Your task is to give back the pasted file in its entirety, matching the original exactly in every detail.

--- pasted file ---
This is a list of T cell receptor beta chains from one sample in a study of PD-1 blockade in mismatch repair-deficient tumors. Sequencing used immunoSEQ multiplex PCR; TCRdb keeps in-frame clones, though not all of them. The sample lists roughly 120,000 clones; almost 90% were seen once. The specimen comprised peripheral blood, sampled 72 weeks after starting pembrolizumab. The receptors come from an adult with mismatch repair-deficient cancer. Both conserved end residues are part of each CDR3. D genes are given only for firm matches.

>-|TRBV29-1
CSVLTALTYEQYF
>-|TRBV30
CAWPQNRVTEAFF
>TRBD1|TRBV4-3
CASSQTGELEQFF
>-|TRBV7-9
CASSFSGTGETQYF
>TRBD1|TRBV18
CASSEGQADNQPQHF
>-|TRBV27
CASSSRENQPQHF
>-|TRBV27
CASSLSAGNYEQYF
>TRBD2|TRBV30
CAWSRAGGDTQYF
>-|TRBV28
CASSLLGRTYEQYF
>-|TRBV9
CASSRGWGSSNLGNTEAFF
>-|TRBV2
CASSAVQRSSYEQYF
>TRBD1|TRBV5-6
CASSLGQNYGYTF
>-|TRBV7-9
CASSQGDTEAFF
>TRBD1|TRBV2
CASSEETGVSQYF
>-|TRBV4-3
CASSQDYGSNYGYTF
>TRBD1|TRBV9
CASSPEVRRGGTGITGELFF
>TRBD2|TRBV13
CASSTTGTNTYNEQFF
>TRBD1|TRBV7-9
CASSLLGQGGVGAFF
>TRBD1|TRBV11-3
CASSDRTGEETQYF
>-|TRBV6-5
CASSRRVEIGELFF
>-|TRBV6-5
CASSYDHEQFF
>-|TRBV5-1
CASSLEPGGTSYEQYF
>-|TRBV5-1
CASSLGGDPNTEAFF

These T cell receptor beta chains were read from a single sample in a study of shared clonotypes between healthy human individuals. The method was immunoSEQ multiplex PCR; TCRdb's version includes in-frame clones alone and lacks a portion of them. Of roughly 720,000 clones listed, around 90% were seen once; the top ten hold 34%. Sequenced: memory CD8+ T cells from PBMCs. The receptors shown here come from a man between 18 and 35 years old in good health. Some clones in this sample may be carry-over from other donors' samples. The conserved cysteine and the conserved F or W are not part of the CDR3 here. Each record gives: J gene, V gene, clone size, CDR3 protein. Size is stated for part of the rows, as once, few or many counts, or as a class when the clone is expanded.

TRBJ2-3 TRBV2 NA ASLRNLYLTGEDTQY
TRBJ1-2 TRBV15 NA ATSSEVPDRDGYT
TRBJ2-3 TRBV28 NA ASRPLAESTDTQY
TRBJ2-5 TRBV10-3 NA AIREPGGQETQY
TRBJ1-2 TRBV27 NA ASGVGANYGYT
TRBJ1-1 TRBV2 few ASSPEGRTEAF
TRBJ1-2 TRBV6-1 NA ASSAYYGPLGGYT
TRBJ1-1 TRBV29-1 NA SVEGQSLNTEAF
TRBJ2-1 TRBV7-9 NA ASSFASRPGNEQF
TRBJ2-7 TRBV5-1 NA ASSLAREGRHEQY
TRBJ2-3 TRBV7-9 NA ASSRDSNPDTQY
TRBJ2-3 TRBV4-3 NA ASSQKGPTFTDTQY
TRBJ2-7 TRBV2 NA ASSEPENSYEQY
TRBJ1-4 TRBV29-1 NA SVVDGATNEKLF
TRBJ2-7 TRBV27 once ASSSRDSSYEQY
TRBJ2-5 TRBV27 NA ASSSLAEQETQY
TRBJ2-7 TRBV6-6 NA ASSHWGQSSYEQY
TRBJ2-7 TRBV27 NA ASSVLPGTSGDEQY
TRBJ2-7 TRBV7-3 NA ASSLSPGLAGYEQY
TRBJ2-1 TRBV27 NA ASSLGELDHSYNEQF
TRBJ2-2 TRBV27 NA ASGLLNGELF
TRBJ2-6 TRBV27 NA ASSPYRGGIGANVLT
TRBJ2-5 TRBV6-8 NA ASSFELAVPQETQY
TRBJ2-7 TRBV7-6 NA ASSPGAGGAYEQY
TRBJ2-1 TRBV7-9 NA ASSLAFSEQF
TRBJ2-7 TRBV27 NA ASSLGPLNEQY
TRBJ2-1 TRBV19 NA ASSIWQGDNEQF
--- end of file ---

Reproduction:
This is a list of T cell receptor beta chains from one sample in a study of PD-1 blockade in mismatch repair-deficient tumors. Sequencing used immunoSEQ multiplex PCR; TCRdb keeps in-frame clones, though not all of them. The sample lists roughly 120,000 clones; almost 90% were seen once. The specimen comprised peripheral blood, sampled 72 weeks after starting pembrolizumab. The receptors come from an adult with mismatch repair-deficient cancer. Both conserved end residues are part of each CDR3. D genes are given only for firm matches.

>-|TRBV29-1
CSVLTALTYEQYF
>-|TRBV30
CAWPQNRVTEAFF
>TRBD1|TRBV4-3
CASSQTGELEQFF
>-|TRBV7-9
CASSFSGTGETQYF
>TRBD1|TRBV18
CASSEGQADNQPQHF
>-|TRBV27
CASSSRENQPQHF
>-|TRBV27
CASSLSAGNYEQYF
>TRBD2|TRBV30
CAWSRAGGDTQYF
>-|TRBV28
CASSLLGRTYEQYF
>-|TRBV9
CASSRGWGSSNLGNTEAFF
>-|TRBV2
CASSAVQRSSYEQYF
>TRBD1|TRBV5-6
CASSLGQNYGYTF
>-|TRBV7-9
CASSQGDTEAFF
>TRBD1|TRBV2
CASSEETGVSQYF
>-|TRBV4-3
CASSQDYGSNYGYTF
>TRBD1|TRBV9
CASSPEVRRGGTGITGELFF
>TRBD2|TRBV13
CASSTTGTNTYNEQFF
>TRBD1|TRBV7-9
CASSLLGQGGVGAFF
>TRBD1|TRBV11-3
CASSDRTGEETQYF
>-|TRBV6-5
CASSRRVEIGELFF
>-|TRBV6-5
CASSYDHEQFF
>-|TRBV5-1
CASSLEPGGTSYEQYF
>-|TRBV5-1
CASSLGGDPNTEAFF

These T cell receptor beta chains were read from a single sample in a study of shared clonotypes between healthy human individuals. The method was immunoSEQ multiplex PCR; TCRdb's version includes in-frame clones alone and lacks a portion of them. Of roughly 720,000 clones listed, around 90% were seen once; the top ten hold 34%. Sequenced: memory CD8+ T cells from PBMCs. The receptors shown here come from a man between 18 and 35 years old in good health. Some clones in this sample may be carry-over from other donors' samples. The conserved cysteine and the conserved F or W are not part of the CDR3 here. Each record gives: J gene, V gene, clone size, CDR3 protein. Size is stated for part of the rows, as once, few or many counts, or as a class when the clone is expanded.

TRBJ2-3 TRBV2 NA ASLRNLYLTGEDTQY
TRBJ1-2 TRBV15 NA ATSSEVPDRDGYT
TRBJ2-3 TRBV28 NA ASRPLAESTDTQY
TRBJ2-5 TRBV10-3 NA AIREPGGQETQY
TRBJ1-2 TRBV27 NA ASGVGANYGYT
TRBJ1-1 TRBV2 few ASSPEGRTEAF
TRBJ1-2 TRBV6-1 NA ASSAYYGPLGGYT
TRBJ1-1 TRBV29-1 NA SVEGQSLNTEAF
TRBJ2-1 TRBV7-9 NA ASSFASRPGNEQF
TRBJ2-7 TRBV5-1 NA ASSLAREGRHEQY
TRBJ2-3 TRBV7-9 NA ASSRDSNPDTQY
TRBJ2-3 TRBV4-3 NA ASSQKGPTFTDTQY
TRBJ2-7 TRBV2 NA ASSEPENSYEQY
TRBJ1-4 TRBV29-1 NA SVVDGATNEKLF
TRBJ2-7 TRBV27 once ASSSRDSSYEQY
TRBJ2-5 TRBV27 NA ASSSLAEQETQY
TRBJ2-7 TRBV6-6 NA ASSHWGQSSYEQY
TRBJ2-7 TRBV27 NA ASSVLPGTSGDEQY
TRBJ2-7 TRBV7-3 NA ASSLSPGLAGYEQY
TRBJ2-1 TRBV27 NA ASSLGELDHSYNEQF
TRBJ2-2 TRBV27 NA ASGLLNGELF
TRBJ2-6 TRBV27 NA ASSPYRGGIGANVLT
TRBJ2-5 TRBV6-8 NA ASSFELAVPQETQY
TRBJ2-7 TRBV7-6 NA ASSPGAGGAYEQY
TRBJ2-1 TRBV7-9 NA ASSLAFSEQF
TRBJ2-7 TRBV27 NA ASSLGPLNEQY
TRBJ2-1 TRBV19 NA ASSIWQGDNEQF